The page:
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Participants in the Oct. 29 Mutual Aid Working Group exercise in Los Angeles

Participants in the exercise discussed several topics including:

  • Public utility response to a major disaster;
  • Lodging and support requirements for mutual aid;
  • Resource coordination and sharing through mutual aid;
  • Reporting and situational awareness;
  • Organizational relationships;
  • Strengthening relationships between utilities and other industry and federal organizations;
  • Budgeting requirements in anticipation of future events

Messages were sent by Association staff to Mutual Aid Working Group

As part of the scenario, a series of listserv messages were sent by Sam Rozenberg, the American Public Power Association’s Engineering Services Security Manager, on Oct. 29 to the Association’s Mutual Aid Working Group, simulating what would occur in a real-world event.

The messages included updates from various public power network coordinators as well as a link to a a shared spreadsheet for exercise participants to detail what resources they had available.

Exercise activities

LADWP Power System Executive and Office of Emergency Management staff participated in the LADWP Utility exercise group, noted Lisa Hayes, Emergency Preparedness Coordinator at LADWP, who was a participant in the exercise.

The group was tasked with responding to pre-disaster planning, immediate response and the recovery phases of a federally declared disaster involving major flooding in California.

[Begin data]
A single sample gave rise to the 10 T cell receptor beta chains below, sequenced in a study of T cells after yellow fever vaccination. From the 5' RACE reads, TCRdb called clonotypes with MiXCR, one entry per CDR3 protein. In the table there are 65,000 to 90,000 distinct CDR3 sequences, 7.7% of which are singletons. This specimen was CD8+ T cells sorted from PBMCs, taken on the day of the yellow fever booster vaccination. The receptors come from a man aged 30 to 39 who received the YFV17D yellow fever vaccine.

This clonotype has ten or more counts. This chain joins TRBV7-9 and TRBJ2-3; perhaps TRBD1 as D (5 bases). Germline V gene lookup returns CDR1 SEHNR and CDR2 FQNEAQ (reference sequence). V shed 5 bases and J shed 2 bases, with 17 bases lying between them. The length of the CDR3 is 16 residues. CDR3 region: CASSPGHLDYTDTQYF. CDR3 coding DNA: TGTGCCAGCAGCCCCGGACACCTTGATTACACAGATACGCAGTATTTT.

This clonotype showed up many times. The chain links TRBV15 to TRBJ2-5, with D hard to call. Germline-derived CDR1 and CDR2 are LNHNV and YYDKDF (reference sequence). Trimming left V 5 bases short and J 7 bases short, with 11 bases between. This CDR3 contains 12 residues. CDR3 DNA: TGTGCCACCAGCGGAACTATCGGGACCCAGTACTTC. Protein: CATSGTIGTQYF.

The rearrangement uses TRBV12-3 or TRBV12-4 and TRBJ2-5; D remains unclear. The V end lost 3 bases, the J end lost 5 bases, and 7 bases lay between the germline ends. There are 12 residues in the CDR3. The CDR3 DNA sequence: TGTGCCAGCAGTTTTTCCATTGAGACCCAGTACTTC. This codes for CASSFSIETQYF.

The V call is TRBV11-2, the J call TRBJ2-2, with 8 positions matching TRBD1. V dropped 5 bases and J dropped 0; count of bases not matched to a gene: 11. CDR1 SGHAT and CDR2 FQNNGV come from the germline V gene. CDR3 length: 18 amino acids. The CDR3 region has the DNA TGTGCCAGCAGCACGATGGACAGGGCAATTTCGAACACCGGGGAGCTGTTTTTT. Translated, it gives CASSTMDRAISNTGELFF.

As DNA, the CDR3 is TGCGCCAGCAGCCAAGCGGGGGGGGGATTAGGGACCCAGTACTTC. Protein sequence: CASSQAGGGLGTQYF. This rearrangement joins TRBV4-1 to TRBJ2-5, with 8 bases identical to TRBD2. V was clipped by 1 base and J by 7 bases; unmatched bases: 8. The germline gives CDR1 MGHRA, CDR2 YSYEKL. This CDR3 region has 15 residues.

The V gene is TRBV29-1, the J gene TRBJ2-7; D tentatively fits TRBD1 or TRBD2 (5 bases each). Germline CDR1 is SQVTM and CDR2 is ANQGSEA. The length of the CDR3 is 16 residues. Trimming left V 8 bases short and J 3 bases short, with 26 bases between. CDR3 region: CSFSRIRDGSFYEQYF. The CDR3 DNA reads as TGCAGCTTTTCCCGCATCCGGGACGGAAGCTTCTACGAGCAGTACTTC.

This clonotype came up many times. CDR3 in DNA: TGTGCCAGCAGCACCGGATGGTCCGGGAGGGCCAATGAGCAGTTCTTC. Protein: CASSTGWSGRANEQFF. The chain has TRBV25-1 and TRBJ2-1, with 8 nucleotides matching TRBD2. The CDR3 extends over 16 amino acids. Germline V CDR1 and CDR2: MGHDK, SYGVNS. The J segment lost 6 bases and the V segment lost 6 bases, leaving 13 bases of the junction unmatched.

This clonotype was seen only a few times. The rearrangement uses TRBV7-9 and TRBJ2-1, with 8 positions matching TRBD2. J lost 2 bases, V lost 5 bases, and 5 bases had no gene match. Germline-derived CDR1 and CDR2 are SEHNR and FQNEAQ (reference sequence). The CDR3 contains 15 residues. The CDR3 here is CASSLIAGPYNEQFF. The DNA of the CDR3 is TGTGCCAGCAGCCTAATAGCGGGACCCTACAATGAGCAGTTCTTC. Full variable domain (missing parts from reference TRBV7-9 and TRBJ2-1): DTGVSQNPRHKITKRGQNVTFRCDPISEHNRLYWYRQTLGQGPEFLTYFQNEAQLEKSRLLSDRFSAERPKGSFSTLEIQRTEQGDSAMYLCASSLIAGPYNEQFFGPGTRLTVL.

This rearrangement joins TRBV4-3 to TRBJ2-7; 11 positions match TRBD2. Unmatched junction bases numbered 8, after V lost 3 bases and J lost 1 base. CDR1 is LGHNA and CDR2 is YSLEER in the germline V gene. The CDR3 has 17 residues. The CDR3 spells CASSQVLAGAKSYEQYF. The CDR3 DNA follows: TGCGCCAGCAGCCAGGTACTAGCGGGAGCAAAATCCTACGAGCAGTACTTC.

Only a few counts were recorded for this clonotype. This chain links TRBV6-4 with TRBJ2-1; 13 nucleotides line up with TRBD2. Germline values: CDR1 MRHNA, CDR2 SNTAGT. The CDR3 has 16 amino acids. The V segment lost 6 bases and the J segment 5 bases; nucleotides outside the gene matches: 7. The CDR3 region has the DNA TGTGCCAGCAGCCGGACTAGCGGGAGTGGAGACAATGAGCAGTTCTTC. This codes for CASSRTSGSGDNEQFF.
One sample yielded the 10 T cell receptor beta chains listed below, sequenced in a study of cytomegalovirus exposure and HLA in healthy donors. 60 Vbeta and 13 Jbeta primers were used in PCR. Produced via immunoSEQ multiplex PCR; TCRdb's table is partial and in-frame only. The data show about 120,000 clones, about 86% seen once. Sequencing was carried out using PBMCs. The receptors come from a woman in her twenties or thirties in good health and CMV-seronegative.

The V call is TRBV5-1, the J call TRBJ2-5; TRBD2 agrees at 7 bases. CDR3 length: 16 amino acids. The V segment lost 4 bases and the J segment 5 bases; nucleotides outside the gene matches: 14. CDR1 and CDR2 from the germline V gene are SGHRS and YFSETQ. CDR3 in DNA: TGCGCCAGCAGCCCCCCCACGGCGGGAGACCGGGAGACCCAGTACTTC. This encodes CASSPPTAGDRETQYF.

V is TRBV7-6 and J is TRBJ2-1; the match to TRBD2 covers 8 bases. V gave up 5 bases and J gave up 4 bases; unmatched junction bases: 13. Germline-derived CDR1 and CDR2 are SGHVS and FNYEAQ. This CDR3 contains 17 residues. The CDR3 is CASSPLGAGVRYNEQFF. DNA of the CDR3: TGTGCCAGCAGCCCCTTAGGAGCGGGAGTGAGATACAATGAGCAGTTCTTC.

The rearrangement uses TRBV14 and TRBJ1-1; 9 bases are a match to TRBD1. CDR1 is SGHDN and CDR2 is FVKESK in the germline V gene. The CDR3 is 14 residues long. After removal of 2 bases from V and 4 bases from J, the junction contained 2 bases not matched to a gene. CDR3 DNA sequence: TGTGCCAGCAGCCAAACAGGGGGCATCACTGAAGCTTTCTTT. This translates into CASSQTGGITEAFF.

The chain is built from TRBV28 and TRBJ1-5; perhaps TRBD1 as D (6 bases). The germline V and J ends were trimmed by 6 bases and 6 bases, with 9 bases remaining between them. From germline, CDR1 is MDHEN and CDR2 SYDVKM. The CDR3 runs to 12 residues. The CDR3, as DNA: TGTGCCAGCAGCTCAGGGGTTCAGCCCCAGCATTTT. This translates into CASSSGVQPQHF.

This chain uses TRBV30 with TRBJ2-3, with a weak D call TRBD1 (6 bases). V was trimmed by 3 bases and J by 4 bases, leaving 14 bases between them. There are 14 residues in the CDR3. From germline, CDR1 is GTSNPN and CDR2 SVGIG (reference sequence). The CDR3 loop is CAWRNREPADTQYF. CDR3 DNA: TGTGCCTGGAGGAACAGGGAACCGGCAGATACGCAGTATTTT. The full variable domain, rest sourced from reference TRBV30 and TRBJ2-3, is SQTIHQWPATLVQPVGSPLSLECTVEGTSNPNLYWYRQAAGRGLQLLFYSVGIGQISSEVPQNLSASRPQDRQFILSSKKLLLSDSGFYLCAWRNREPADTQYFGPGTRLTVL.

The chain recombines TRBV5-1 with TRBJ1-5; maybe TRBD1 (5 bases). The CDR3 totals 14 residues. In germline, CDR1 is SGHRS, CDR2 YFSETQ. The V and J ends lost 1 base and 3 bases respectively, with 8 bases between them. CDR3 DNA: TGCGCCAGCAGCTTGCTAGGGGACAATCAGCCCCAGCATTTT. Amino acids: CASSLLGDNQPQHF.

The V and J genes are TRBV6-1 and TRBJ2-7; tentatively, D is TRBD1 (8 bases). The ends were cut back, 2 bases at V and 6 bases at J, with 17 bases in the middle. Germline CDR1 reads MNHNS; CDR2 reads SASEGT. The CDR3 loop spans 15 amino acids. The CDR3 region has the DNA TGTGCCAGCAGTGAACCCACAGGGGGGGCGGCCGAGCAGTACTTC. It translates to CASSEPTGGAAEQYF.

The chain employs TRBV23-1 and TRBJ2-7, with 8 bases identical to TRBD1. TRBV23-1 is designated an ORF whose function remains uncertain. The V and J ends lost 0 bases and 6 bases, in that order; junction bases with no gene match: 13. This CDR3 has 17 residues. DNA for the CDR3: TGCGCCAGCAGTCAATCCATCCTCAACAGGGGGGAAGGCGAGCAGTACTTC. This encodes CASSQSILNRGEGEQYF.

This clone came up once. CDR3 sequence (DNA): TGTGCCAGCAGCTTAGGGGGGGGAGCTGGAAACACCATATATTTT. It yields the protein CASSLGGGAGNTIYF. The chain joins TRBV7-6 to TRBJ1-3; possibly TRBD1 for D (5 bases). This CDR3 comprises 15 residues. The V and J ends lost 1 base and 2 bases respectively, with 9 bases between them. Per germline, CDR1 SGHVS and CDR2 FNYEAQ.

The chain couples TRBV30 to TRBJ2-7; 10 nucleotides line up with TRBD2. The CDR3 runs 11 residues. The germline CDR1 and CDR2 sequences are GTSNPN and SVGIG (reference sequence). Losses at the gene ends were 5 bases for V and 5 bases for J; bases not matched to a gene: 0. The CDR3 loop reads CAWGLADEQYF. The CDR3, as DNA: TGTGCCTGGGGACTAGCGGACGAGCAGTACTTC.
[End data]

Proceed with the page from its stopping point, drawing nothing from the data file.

Hayes said that the LADWP Utility exercise group addressed the following tasks during the exercise play:

  • Pre-disaster planning: (Address messaging and media inquiries; create an incident management organization and develop response plans in advance of adverse weather; identify resource shortages; anticipate the need for additional resources; and engage mutual assistance networks and emergency contracts).
  • Response: (Account for employees, establish area command to address impacts to LADWP infrastructure; identify and prioritize objectives; provide safety messaging; communicate with the government, the public, and employees; ensure proper handling of fatalities; secure incidents and protect facilities; and ensure protection for employees engaged in response through local law enforcement resources).
  • Recovery: (Continue to support work force and provide safe working conditions; accommodate mutual assistance responders; collect documentation; identify resource shortages and re-establish inventory; continue restoration; and support the local evacuation/repopulation effort).